Wow, it has been quite a summer, both personally, and for the world at large.
In early July I somehow injured my knee and it still isn’t completely healed. I saw an osteopath recently and she thinks I might have a meniscal tear that could eventually require surgery. Yikes! That injury seemed to slow my momentum, both literally and figuratively. I feel like I’ve been living in suspended animation since then, unable to make any forward progress in any area of my life. It has also kept me from being able to walk much, hike, dance, or do yoga, which is definitely not great for my mental health!
My personal year card is 12 – The Hanged One, and I’m definitely feeling that energy.*** Like I’m stuck, hanging, and have few options except to just let go and surrender to whatever process is taking place right now. It isn’t exactly an unpleasant place to be, in a strange way it is kind of restful, but occasionally my brain kicks in with “You should be busy (fill in the blank with a million things)!” and I start to feel frustrated and overwhelmed with the inertia.
I did my Lammas Tarot Reading on August 2, using the Tarot of the Crone, and my “Overall Theme” card was Shadow of Disks, a barren landscape of physical loss and/or illness. My “Challenge” card was Beast of Wands, which features a cat. My 17 year-old cat Posey was diagnosed with an abdominal tumor (possibly lymphoma) in the spring, and though I don’t normally read tarot in a predictive way, seeing those two cards next to each other I just knew that I would be losing her before Autumn Equinox. The very next day she started to take a turn for the worse.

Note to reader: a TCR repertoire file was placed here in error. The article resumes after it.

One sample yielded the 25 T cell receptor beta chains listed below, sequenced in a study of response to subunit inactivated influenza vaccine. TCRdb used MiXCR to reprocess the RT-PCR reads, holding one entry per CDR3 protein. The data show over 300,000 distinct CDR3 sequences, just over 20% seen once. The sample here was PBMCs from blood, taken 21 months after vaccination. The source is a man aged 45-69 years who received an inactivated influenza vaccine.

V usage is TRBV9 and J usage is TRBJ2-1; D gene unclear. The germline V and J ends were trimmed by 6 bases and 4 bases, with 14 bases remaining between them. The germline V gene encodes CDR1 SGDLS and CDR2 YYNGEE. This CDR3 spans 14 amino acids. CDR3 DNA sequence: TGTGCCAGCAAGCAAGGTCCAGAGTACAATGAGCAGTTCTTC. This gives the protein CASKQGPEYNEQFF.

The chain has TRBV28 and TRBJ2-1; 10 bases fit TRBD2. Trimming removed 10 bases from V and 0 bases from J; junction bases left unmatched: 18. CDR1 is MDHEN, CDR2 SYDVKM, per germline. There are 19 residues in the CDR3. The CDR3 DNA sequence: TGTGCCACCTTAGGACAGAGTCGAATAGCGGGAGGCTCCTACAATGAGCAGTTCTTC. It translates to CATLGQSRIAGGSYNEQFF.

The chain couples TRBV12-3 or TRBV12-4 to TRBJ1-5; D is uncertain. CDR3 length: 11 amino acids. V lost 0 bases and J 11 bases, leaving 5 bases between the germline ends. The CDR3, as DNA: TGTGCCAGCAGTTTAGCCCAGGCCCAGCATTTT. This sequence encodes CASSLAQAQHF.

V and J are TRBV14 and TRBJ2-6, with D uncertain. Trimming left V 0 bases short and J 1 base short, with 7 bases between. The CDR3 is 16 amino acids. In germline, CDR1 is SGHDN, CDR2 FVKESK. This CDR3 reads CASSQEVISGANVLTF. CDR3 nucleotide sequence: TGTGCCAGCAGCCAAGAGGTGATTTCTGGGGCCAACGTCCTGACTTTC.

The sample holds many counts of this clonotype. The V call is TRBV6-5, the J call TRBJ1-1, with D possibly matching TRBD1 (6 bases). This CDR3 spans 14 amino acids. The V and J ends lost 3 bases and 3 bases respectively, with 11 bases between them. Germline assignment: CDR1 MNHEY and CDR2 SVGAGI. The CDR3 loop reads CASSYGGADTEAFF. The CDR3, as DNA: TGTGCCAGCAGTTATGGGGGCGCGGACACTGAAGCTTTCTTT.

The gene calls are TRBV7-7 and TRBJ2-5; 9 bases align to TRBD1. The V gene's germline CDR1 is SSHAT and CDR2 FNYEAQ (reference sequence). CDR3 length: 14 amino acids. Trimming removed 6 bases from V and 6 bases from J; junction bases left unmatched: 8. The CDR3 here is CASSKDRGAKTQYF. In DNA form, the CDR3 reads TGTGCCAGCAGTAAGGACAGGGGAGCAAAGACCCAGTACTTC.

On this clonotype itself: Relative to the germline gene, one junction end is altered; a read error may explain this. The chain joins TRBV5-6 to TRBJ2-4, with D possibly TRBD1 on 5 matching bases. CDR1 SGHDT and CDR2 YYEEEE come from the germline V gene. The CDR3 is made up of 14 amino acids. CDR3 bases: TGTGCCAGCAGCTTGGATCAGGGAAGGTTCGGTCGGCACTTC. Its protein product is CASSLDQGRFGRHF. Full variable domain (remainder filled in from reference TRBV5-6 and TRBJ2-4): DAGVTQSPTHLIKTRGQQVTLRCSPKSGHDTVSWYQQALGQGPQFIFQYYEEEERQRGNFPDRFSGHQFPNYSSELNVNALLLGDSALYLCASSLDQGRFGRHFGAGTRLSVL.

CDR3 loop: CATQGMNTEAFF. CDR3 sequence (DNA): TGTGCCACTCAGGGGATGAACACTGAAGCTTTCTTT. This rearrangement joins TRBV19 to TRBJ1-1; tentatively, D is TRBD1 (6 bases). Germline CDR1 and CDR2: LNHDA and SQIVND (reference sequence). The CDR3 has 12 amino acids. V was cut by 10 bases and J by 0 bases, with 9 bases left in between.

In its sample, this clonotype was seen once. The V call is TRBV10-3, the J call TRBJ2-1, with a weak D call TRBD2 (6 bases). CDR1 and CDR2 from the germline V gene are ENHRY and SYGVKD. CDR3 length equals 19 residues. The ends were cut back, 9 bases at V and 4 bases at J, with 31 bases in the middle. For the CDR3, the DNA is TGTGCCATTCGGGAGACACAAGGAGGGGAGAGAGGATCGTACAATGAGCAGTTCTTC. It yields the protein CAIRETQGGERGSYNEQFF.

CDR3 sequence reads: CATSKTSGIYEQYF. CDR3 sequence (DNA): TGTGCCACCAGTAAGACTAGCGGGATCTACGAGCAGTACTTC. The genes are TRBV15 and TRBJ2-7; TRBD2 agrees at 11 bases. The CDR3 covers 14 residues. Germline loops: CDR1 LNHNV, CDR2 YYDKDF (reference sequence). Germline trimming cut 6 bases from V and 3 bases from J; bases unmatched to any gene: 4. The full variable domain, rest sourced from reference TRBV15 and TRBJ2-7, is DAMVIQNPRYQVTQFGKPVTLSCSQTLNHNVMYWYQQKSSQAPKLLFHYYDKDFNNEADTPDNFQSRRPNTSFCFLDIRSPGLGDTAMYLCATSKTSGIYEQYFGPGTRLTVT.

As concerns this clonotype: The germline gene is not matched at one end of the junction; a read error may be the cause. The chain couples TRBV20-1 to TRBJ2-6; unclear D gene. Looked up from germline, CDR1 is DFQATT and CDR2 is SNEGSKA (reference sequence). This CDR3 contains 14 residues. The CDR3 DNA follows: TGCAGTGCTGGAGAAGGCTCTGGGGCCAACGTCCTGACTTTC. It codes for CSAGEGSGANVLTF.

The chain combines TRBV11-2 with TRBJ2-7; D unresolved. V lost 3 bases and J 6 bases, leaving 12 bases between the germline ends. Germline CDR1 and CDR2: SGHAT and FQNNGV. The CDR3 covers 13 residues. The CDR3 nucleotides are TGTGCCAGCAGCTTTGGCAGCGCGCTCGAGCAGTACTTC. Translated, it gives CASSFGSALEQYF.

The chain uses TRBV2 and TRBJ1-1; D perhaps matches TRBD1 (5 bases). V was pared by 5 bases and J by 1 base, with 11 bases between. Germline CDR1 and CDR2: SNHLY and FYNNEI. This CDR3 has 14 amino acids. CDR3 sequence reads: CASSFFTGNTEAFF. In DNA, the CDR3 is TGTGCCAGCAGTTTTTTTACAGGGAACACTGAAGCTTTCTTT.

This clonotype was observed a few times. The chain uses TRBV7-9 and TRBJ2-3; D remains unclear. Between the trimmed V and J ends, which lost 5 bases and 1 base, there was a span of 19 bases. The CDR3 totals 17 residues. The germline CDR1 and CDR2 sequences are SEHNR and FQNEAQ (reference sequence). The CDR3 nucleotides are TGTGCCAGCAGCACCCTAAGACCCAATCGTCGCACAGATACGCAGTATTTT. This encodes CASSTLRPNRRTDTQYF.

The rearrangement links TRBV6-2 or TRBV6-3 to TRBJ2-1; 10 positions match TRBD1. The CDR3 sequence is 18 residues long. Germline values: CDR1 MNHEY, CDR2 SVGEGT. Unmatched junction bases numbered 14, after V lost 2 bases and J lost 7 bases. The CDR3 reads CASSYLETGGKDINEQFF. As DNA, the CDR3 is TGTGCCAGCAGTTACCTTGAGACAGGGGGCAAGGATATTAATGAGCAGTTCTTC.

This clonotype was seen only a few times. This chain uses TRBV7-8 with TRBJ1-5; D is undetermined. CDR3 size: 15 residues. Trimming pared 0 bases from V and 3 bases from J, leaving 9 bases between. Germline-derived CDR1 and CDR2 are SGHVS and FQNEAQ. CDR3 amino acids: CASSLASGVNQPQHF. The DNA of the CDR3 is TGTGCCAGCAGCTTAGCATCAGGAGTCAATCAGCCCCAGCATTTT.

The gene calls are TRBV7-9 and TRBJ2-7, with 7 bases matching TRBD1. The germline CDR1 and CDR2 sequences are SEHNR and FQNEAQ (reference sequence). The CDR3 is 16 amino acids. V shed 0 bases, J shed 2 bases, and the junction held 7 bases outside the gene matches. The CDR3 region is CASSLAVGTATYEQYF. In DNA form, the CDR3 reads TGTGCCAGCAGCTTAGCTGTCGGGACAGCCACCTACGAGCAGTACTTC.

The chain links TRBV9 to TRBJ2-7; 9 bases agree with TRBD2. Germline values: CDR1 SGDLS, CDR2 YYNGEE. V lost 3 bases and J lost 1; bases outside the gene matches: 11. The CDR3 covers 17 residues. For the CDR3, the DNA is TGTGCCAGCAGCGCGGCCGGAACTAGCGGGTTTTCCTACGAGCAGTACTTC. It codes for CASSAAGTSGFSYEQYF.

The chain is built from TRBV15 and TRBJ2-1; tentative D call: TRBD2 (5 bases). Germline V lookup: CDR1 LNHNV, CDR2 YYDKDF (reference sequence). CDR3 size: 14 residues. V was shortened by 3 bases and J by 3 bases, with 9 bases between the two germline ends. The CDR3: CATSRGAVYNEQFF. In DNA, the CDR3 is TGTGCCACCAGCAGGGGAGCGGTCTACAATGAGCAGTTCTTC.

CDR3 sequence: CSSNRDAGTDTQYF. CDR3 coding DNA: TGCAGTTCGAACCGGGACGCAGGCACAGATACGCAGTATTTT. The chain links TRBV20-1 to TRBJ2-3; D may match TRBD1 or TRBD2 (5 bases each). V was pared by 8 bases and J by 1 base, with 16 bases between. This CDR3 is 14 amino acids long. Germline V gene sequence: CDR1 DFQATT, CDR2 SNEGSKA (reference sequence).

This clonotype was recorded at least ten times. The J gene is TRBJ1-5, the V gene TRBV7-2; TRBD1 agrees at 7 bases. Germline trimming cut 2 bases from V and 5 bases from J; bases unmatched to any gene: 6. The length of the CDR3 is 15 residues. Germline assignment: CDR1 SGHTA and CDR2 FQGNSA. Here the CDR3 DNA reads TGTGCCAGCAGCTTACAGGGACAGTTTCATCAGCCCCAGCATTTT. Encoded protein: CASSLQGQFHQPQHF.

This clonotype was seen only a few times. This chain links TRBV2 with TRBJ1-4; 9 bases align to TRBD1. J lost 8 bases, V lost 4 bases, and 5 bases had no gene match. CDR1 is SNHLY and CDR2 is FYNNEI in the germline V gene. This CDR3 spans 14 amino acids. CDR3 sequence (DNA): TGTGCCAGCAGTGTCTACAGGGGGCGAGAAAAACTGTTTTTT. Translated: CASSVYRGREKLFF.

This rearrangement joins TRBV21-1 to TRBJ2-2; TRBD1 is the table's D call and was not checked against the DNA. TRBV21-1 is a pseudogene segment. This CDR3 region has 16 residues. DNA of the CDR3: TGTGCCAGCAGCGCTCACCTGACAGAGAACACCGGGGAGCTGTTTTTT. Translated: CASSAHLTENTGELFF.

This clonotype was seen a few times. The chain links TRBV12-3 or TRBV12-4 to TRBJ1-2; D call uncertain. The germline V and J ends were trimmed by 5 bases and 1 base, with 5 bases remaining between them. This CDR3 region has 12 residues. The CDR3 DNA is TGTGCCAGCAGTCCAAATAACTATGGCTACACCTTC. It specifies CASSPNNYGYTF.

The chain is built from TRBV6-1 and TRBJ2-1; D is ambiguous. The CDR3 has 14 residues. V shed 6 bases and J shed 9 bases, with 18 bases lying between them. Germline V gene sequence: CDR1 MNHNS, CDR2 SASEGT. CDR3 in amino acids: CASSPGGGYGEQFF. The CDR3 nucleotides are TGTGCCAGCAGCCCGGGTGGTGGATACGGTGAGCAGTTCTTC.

We were able to get her stabilized and I was blessed with a little over two more weeks of her presence. The weekend before the solar eclipse she was doing quite well, and we had a wonderful couple of days of snuggling on the couch and hanging out in the yard together. Then on August 21st, after the eclipse, I noticed that her legs looked strange and she seemed distressed. I realized that she wasn’t able to move one of her back legs. It was time. We took her to the vet to be put to sleep, and her passing was peaceful, but it wasn’t easy to say goodbye to my wonderful girl. She was the sweetest, most gentle cat I have ever known.
I’ve been in a bit of a daze since then, and the same day she died the smoke from the wildfires burning all around us here got really bad, and it hasn’t improved much since then. It hasn’t been possible to spend much time outdoors or to go to the river where I usually seek peace and solace.
To help with the grief, I created a memory journal for Posey, using writing prompts from the book When Your Pet Dies: A Guide to Mourning, Remembering, and Healing by Alan D. Wolfelt, Ph.D. I used this book and the journaling prompts when my other cat Priscilla died three years ago, and I highly recommend it if you are dealing with the loss of a pet.